WASHINGTON (4/24/14)--A day after the release of a disappointing existing-home sales report, the housing market took another hit Wednesday, as the U.S. Commerce Department said new-home sales plunged 14.5% in March, the slowest pace since July (MarketWatch April 23).
At a seasonally adjusted rate of 384,000 sales, three of the four U.S. regions experienced declines, a trend of weak housing demand that appears to be concerning to economists, who had forecasted a sales rate of 450,000 for March.
What's more, the Mortgage Bankers Association released its weekly mortgage applications survey Wednesday, revealing a composite index for mortgage applications that had fallen 3.3% for the week ending April 18.
Refinance activity has dropped by 10.4% over the past month and sits 70% lower than last year's levels, while purchase applications also fall 16.5% lower year-over year.
Moody's analysts don't envision purchase application demand to accelerate much in the short-term either.
"Up until (Wednesday's) report, new-home sales had been reasonably stable for six months following a soft patch last summer," Joshua Shapiro, MFR chief economist, told MarketWatch. "Mortgage applications for home purchase remain lower, suggesting that higher interest rates and earlier price increases are having an impact on individual demand for homes."
With a confidence interval of plus-or-minus 12.9% tied to the March new-home sales numbers, analysts caution taking too much stock in the reported numbers for just this one month, according to MarketWatch.
In addition to rising mortgage rates and the uptick in home prices, analysts attribute the sluggish housing market numbers to a tighter housing inventory and perhaps even lingering effects of the harsh winter weather.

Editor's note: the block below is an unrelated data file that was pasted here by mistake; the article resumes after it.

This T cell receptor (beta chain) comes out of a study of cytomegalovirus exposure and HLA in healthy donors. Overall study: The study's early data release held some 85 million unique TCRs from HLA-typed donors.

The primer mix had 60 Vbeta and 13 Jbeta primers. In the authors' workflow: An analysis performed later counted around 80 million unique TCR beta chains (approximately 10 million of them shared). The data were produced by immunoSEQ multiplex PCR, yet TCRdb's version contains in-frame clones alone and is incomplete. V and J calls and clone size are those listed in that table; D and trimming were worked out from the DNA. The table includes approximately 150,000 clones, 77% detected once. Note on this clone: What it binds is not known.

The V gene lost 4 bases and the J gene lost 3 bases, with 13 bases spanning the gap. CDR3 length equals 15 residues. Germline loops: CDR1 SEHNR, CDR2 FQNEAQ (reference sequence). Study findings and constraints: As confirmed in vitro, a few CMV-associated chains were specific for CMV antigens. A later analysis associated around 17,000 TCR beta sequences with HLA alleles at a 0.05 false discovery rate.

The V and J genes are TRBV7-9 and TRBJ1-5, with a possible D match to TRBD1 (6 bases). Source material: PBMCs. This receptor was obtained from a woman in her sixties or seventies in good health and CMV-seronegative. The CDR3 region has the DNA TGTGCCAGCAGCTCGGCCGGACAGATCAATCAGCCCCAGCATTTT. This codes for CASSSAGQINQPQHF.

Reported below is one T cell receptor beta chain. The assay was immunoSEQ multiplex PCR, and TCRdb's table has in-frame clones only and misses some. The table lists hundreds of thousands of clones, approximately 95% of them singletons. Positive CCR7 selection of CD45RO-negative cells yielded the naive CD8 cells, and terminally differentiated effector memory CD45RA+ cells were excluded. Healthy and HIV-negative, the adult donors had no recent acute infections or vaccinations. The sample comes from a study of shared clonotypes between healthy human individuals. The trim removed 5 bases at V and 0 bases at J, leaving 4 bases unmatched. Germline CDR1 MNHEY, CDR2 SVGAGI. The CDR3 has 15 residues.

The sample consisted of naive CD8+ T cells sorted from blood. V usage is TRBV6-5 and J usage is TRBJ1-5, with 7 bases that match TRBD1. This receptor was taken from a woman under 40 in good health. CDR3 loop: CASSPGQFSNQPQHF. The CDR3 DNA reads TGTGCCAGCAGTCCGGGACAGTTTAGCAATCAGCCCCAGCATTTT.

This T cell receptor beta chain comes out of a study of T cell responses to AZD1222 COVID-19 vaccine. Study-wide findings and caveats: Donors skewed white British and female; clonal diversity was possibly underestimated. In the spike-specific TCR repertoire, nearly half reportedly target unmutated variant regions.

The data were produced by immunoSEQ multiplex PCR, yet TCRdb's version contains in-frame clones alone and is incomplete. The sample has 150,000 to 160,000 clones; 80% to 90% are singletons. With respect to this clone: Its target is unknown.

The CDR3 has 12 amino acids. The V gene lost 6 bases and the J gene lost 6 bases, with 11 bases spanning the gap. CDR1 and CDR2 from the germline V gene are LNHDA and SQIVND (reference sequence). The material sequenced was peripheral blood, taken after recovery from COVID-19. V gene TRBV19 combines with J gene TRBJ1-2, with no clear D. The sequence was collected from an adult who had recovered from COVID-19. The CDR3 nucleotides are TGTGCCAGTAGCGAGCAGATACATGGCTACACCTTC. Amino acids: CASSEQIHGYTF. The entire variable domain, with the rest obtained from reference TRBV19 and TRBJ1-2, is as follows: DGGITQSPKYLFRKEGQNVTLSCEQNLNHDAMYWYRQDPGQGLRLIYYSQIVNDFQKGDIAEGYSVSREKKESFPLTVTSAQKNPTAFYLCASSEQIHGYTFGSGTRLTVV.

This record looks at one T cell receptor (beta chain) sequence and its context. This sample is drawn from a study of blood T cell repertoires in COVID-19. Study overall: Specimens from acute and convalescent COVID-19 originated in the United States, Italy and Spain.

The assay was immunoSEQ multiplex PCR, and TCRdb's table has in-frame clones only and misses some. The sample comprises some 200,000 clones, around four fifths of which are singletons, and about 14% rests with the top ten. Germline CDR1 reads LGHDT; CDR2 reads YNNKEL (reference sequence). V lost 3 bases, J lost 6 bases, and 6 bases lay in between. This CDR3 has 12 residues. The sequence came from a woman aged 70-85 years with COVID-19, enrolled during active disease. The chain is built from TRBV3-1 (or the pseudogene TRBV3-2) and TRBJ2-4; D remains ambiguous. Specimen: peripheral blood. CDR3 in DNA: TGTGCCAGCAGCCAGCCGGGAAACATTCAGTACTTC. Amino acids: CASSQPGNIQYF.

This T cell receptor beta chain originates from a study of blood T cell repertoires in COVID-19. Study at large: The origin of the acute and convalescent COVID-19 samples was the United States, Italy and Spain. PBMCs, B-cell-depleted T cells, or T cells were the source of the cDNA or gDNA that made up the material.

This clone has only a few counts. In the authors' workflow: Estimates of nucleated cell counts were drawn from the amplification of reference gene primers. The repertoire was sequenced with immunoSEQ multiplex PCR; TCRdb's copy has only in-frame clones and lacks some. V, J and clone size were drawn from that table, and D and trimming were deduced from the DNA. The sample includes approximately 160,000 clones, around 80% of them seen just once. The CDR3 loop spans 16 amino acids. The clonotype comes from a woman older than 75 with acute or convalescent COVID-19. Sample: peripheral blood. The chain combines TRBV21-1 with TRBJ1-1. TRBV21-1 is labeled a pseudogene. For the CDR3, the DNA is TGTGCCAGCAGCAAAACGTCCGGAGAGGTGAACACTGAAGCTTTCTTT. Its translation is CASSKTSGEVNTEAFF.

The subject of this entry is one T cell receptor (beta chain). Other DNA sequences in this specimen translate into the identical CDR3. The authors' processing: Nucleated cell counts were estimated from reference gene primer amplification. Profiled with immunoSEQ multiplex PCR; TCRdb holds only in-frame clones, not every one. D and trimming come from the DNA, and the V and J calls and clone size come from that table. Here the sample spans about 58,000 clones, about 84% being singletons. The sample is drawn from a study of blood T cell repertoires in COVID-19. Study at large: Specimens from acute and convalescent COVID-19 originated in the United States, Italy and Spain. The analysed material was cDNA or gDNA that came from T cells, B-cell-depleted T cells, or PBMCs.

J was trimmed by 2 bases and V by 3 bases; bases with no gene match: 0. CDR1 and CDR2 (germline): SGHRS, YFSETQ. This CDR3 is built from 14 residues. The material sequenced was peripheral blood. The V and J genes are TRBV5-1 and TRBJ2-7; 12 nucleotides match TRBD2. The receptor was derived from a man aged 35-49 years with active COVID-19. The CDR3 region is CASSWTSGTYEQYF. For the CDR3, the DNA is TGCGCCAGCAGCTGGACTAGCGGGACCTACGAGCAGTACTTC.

Another explanation could be the hesitation by consumers to even attempt to enter the housing market.
According to a survey from loanDepot, an Irvine, Calif.-based lender, 53% "would-be borrowers" said securing a loan today is more difficult than it was a year ago (National Mortgage News April 22).
That despite the fact that the approval rate for mortgage applications climbed over 55% last year.
Further, 56% of consumers who want to buy a home won't even check whether they would qualify for loans because they fear rejection, according to the survey.
Lenders have eased credit score requirements needed to secure a loan, but consumers largely haven't taken notice, according to the National Mortgage News story. Half of the more than 1,000 consumers polled "lack knowledge of what minimum credit score lenders generally require for most loans," and 40% of those interested in buying homes opted to forego the purchase entirely because they lacked that knowledge.